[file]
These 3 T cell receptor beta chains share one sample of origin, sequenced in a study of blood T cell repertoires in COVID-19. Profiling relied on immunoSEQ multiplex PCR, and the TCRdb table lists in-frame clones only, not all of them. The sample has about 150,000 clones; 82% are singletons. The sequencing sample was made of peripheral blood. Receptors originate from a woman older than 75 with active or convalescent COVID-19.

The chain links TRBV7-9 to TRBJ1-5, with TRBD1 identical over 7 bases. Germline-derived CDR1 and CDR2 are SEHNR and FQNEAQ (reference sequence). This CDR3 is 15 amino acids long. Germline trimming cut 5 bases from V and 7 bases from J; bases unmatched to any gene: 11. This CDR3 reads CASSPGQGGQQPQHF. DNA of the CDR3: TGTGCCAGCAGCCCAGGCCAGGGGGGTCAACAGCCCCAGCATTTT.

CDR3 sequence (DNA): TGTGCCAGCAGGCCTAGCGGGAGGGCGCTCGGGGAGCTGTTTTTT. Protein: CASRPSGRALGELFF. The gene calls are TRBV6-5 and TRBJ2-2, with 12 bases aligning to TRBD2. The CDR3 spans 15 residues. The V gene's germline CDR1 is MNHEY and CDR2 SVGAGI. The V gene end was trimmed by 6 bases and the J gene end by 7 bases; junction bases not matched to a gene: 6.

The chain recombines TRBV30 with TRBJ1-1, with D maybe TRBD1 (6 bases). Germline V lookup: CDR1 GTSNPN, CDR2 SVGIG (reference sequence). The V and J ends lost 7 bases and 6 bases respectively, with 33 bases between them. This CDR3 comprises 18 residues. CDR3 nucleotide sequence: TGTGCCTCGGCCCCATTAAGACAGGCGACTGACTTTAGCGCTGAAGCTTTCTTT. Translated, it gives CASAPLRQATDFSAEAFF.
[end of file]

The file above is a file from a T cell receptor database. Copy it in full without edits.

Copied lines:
These 3 T cell receptor beta chains share one sample of origin, sequenced in a study of blood T cell repertoires in COVID-19. Profiling relied on immunoSEQ multiplex PCR, and the TCRdb table lists in-frame clones only, not all of them. The sample has about 150,000 clones; 82% are singletons. The sequencing sample was made of peripheral blood. Receptors originate from a woman older than 75 with active or convalescent COVID-19.

The chain links TRBV7-9 to TRBJ1-5, with TRBD1 identical over 7 bases. Germline-derived CDR1 and CDR2 are SEHNR and FQNEAQ (reference sequence). This CDR3 is 15 amino acids long. Germline trimming cut 5 bases from V and 7 bases from J; bases unmatched to any gene: 11. This CDR3 reads CASSPGQGGQQPQHF. DNA of the CDR3: TGTGCCAGCAGCCCAGGCCAGGGGGGTCAACAGCCCCAGCATTTT.

CDR3 sequence (DNA): TGTGCCAGCAGGCCTAGCGGGAGGGCGCTCGGGGAGCTGTTTTTT. Protein: CASRPSGRALGELFF. The gene calls are TRBV6-5 and TRBJ2-2, with 12 bases aligning to TRBD2. The CDR3 spans 15 residues. The V gene's germline CDR1 is MNHEY and CDR2 SVGAGI. The V gene end was trimmed by 6 bases and the J gene end by 7 bases; junction bases not matched to a gene: 6.

The chain recombines TRBV30 with TRBJ1-1, with D maybe TRBD1 (6 bases). Germline V lookup: CDR1 GTSNPN, CDR2 SVGIG (reference sequence). The V and J ends lost 7 bases and 6 bases respectively, with 33 bases between them. This CDR3 comprises 18 residues. CDR3 nucleotide sequence: TGTGCCTCGGCCCCATTAAGACAGGCGACTGACTTTAGCGCTGAAGCTTTCTTT. Translated, it gives CASAPLRQATDFSAEAFF.